"29. However, the question that immediately follows is whether any mid-term admission can be granted after 30th September of the concerned academic year, that being the last date for admissions. The Respondents before us have argued with some vehemence that it will amount to a mid-term admission which is impermissible, will result in indiscipline and will cause prejudice to other candidates. Reliance has been placed upon the judgments of this Court in Medical Council of India v. Madhu Singh and Ors., Ms. Neelu Arora and Anr. v. Union of India and Ors., Aman Deep Jaswal v. State of Punjab and Ors. (2006) 9 SCC 597, Medical Council of India v. Naina Verma and Mridul Dhar v. Union of India.

30. There is no doubt that 30th September is the cut-off date. The authorities cannot grant admission beyond the cut-off date which is specifically postulated. But where no fault is attributable to a candidate and she is denied admission for arbitrary reasons, should the cut-off date be permitted to operate as a bar to admission to such students particularly when it would result in complete ruining of the professional career of a meritorious candidate, is the question we have to answer.


32. Though there can be rarest of rare cases or exceptional circumstances where the courts may have to mould the relief and make exception to the cut-off date of 30th September, but in those cases, the Court must first return a finding that no fault is attributable to the candidate, the candidate has pursued her rights and legal remedies expeditiously without any delay and that there is fault on the part of the authorities and apparent breach of some rules, Regulations and principles in the process of selection and grant of admission. Where denial of admission violates the right to equality and equal treatment of the candidate, it would be completely unjust and unfair to deny such exceptional relief to the candidate. [Refer Arti Sapru and Ors. v. State of J and K and Ors.; Chavi Mehrotra v. Director General Health Services and Aravind Kumar Kankane v. State of UP and Ors.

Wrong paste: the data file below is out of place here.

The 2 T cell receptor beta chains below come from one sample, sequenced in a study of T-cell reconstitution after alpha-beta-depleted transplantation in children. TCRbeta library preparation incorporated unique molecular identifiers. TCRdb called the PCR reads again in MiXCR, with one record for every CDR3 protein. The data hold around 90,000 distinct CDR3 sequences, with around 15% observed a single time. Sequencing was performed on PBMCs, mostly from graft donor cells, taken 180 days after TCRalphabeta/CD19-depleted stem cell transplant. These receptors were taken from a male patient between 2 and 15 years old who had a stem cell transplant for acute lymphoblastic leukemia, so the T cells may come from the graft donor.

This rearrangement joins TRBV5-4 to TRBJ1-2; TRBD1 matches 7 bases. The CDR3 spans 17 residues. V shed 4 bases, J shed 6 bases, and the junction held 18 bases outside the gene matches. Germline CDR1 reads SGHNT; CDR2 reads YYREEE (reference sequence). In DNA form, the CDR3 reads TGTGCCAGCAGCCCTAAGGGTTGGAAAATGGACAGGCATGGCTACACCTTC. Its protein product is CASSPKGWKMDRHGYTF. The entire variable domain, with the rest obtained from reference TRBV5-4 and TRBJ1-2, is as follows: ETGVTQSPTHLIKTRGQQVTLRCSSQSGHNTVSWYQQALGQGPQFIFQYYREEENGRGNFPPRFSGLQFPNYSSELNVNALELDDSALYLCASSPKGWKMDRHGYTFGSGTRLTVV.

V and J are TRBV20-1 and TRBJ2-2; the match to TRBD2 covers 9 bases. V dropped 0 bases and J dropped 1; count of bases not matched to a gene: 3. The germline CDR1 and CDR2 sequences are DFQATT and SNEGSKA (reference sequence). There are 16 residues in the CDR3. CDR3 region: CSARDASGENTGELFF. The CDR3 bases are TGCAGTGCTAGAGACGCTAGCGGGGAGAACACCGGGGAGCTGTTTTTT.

33. We must hasten to add at this stage that even if these conditions are satisfied, still, the court would be called upon to decide whether the relief should or should not be granted and, if granted, should it be with or without compensation."

12. It was in the above facts and circumstances, the Supreme Court directed that the appellant in that case who had applied for admission to the MBBS course for the Academic Session 2011-2012, be granted admission to the MBBS course for the Academic Session 2012-2013. It also directed that preferably and if it is permissible, the admission of none of the other candidates to the MBBS course may be disturbed. However, if it was not possible, the court directed that the candidate last in the merit who has been granted admission to the MBBS course shall be transferred to the BDS course and the appellant shall be admitted to the MBBS course.